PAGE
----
• reattmore

        Possibly the last member of European royalty to be speared to death.

        • Thom


    • spork_incident

      I was thinking Napoleon XIV.


    • Fats Durston

      Third time as farcedy?

      • wjts

        Fourth time as tragical-comical-historical-pastoral.

    • stepped pyramids

      That is a huge insult to Louis-Napoléon, who was a worse general but a much more effective and progressive ruler than his uncle. He was no Bismarck, but, then again, who is?

    • CP

      I think the best historical comparison I’ve heard for Trump I’ve heard yet is still Kaiser Wilhelm II.

      Not sure who his closest equivalent in French history would be.

  • Tracy Lightcap

    Napoleon was the only Great Captain to compere with the other two at the top of the list: Alexander the Great (generally considered to be the best ever) and Genghis Khan. His fame, then and now, is largely dependent on this. As an administrator he had all the faults and all the virtues mentioned below. His intelligence – he was a crack mathematician -and energy – he regularly stayed awake for days at a time when in the field and never lost his abilities – also mark him out. Finally, he had personal characteristics that have seldom been matched. My favorite story about that: Augereau, one of Napoleon’s generals, was a former smuggler and, at 6’3″ and 220 pounds, a giant of his day. Napoleon was 5’2″ and about 120. Augereau had been to a personal meeting with Napoleon in the early days of the first Italian campaign. He came back to his tent and immediately ordered a glass of wine, Then he looked around at his staff and said, “I don’t know how the little bastard does it, but he scares me.”

    We would have real worries if Trump was even half that. But … he isn’t.

    • wjts

      Napoleon was 5’2″ and about 120.

      5 pieds, 2 pouces. So 5’6″-5’7″ in Imperial.

      • Thomas W

        Which was about average height for the time.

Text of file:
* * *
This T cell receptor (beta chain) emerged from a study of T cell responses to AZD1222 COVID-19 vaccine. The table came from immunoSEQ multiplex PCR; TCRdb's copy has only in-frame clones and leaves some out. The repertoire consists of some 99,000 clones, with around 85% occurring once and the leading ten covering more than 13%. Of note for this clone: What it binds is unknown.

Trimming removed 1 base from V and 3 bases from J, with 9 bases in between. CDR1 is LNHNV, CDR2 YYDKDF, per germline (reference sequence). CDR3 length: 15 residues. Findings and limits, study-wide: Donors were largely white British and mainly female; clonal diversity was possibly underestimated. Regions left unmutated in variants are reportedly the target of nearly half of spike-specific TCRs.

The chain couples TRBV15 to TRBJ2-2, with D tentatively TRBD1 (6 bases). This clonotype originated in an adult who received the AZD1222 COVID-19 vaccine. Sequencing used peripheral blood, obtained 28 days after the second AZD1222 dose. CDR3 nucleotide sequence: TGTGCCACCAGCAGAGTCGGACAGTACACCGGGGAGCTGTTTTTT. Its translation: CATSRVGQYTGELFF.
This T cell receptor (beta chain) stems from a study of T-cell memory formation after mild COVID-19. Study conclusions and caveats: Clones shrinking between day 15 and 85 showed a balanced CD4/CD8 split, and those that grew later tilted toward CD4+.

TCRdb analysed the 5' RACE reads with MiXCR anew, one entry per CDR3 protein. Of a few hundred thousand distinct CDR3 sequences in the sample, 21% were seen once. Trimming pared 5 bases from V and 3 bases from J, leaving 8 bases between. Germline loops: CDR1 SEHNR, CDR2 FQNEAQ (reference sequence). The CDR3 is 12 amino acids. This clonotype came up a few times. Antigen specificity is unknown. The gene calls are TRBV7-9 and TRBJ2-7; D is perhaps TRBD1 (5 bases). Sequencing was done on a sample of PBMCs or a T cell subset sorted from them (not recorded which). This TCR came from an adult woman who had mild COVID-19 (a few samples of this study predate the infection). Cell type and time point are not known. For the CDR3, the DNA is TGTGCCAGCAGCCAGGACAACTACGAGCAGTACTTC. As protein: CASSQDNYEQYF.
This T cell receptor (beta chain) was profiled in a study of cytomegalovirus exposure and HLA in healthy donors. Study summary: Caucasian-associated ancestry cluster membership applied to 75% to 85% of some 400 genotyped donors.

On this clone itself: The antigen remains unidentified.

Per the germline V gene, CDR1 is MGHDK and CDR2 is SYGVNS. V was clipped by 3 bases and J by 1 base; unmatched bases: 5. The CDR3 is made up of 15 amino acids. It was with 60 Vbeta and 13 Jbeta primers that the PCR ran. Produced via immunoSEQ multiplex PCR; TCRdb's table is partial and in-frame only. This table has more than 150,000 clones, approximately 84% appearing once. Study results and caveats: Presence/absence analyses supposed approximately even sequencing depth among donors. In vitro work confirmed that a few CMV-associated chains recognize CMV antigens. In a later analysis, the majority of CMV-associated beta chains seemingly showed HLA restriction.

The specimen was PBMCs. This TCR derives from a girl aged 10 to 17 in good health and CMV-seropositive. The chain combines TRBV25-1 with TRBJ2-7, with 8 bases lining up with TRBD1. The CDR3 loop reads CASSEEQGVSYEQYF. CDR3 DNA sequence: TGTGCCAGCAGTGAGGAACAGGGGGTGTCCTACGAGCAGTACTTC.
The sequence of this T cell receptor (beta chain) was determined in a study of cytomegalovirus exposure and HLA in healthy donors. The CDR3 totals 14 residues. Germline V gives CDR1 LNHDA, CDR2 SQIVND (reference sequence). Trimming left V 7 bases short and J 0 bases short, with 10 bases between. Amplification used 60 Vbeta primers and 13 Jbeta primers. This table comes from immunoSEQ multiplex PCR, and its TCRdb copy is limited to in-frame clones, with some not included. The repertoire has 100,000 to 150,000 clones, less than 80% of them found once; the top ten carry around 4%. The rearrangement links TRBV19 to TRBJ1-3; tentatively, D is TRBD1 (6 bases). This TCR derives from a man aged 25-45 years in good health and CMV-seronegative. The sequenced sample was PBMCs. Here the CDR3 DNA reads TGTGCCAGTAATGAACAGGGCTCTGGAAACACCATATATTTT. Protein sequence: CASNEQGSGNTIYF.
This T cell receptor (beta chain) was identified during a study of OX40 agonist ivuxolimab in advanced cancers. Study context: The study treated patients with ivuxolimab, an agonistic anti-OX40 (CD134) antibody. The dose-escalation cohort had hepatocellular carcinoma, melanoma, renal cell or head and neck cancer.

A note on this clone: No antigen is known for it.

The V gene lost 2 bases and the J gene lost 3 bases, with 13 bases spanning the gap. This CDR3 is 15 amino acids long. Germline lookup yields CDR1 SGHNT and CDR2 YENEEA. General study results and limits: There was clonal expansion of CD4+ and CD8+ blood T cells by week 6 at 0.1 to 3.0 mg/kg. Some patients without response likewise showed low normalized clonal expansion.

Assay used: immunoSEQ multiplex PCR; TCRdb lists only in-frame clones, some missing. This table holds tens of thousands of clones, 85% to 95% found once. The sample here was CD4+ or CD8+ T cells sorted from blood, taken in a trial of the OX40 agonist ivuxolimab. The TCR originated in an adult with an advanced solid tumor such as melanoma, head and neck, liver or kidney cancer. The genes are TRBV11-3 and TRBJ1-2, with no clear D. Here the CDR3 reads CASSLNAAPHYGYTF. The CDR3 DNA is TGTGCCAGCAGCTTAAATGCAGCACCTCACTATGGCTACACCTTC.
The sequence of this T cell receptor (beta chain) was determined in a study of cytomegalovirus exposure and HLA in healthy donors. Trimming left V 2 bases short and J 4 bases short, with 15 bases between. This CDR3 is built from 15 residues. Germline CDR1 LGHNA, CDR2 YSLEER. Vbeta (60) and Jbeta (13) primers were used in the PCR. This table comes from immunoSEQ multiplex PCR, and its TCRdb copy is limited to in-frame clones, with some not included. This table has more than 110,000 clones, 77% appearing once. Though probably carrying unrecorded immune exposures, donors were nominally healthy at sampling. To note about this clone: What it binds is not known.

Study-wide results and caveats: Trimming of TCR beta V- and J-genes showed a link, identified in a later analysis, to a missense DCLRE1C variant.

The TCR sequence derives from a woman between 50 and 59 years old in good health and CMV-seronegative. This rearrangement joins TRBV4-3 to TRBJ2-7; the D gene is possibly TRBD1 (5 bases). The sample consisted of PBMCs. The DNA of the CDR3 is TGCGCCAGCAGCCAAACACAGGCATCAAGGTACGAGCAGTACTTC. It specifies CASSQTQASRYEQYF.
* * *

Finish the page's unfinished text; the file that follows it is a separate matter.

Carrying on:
• wjts

          Upvoted for the Tati avatar.

    • firefall

      Subutai would like to have a word with you

      • Tracy Lightcap

        He was Genghis’s Massena; good, but not up to the Emperor.

    • CP

      Interesting that you say this. The three historical conquerors I always hear mentioned together are usually Alexander, Caesar, and Napoleon. Usually not Genghis, which may just be the usual Eurocentricm in historical memories (the popular image of Genghis Khan is still more that of a Hitler-esque bloodthirsty mass-murdering lunatic, though I understand that makes historians tear their hair out).

      • Tracy Lightcap

        On the lists I’ve seen Caesar barely makes it into the top 10 among Great Captains. True, he very seldom lost and never catastrophically. Oth, he was often on the brink of having his army destroyed – usually because of really poor decisions about dispositions caused by his distraction by Roman politics or his penchant for taking unnecessary risks. He avoided this by the better training and weaponry of the Roman army, his tactical brilliance, and his remarkable energy. (Having, in the main, pretty poor opponents also helped.) By all rights he should have been wiped out at Alesia and he was on the brink at Pharsalus, but he won through. A great battlefield commander, iow, but no strategist.

  • N__B

    “Complex” is the right word, as everything about this is part real and part imaginary.